Consumers Apprehensive and Approach 2010 Summer Rituals with Conservative Mindset


CHICAGO, 2010
 - American consumers plan to enter the 2010 summer season with a conservative spending mindset and saving strategies in their back pockets.  Compared to a more optimistic outlook expressed by consumers in the summer of 2009, this year they are more apprehensive and are selectively keeping their wallets closed to “extras” and cautiously open for essentials, according to new research from the SymphonyIRI Group.  As with the previous years of 2008 and 2009, consumers plan to maintain their strategic approaches regarding where, how and on what their money is spent this summer.

SymphonyIRI surveyed approximately 1,000 households about their 2010 summer spending rituals and discovered other shifts in consumer behavior, such as the increase in cooking meals at home, the variety of outlets where consumers plan to shop, and the continuance of bargain hunting this summer. 

“Though the economy is beginning to show signs of improvement, consumers have hunkered down for the long haul and adopted savvy spending strategies to get them through what’s expected to be a long and potentially rocky economic recovery,” said Susan Viamari, editor of SymphonyIRI’s Times & Trends.  “Results from this summer rituals survey fall in line with what we recently revealed in our Food Marketing Institute (FMI) Economic Update Survey, where 47 percent of Americans feel that their financial situation is worse this year versus a year ago.  Moreover, 69 percent anticipate that their financial situation will be the same or worse a year from now.  Logically, we’ve found that ‘extravagances,’ such as vacations, are one of the most heavily ‘cut’ items.”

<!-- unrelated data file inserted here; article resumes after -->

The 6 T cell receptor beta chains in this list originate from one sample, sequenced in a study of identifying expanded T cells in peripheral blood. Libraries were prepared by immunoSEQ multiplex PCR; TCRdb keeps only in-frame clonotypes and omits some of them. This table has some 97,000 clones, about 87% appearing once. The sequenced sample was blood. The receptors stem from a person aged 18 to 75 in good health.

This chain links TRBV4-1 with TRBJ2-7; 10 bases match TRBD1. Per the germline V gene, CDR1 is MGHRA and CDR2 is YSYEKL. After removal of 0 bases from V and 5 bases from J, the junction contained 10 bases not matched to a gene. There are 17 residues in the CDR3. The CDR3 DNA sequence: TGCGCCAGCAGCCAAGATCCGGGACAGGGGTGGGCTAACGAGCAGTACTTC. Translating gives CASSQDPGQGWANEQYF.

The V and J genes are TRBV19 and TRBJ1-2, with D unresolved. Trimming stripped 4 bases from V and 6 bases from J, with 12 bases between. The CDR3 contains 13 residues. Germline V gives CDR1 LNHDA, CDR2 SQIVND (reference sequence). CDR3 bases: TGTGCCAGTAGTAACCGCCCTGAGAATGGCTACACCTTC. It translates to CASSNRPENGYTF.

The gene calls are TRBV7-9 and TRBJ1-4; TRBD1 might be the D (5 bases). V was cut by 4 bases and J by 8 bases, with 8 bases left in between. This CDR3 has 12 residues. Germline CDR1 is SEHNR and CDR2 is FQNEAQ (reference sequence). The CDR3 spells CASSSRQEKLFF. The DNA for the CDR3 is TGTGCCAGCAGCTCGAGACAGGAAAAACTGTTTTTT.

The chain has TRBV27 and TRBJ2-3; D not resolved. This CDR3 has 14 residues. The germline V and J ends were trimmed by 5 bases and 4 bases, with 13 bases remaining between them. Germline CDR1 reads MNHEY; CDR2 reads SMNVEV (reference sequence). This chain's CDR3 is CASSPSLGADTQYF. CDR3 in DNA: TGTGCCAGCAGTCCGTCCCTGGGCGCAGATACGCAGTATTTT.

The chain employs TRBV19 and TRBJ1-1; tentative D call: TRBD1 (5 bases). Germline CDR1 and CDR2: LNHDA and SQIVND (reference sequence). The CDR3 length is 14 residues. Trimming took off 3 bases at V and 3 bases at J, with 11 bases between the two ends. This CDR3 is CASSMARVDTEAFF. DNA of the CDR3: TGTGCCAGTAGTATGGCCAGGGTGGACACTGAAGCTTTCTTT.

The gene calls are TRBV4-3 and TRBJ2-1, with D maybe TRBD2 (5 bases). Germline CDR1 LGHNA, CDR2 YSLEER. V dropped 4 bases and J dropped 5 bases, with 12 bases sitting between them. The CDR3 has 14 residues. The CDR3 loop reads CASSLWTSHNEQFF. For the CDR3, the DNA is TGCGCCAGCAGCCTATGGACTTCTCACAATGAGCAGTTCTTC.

New trends such as cooking more meals at home to save money and maintain a healthier lifestyle, while also promoting more quality time spent with family and relaxation, are positive side effects of this conservative spending mindset.


Saving Money and Creating Healthier Lifestyle Key Focuses of Cooking and Eating Habits  

While there’s been a slight decline overall, saving money continues to be a key motivator driving people’s cooking and eating habits.  Nearly three-quarters of consumers are cooking and eating in a manner that is designed to help save money.  This is consistent across a majority of income brackets.  However, those earning more than $100,000 are much less focused on cooking and eating to save money-only 58 percent of consumers in this bracket indicate that their cooking and eating habits are influenced by a need to save money compared to a range of 71-76 percent among consumers earning less than $100,000.

This aggressive money-saving strategy is well entrenched in today’s society and is likely to far outlast the economic downturn.  The SymphonyIRI FMI Economic Update Survey found that 31 percent of consumers are purchasing CPG products that allow them to cook more meals at the lowest total cost.  Additionally, 49 percent of Americans are cooking more from scratch and using less convenience items in order to save money.  Nearly all of these consumers (93 percent) indicate that they will continue to do so even after the economy improves.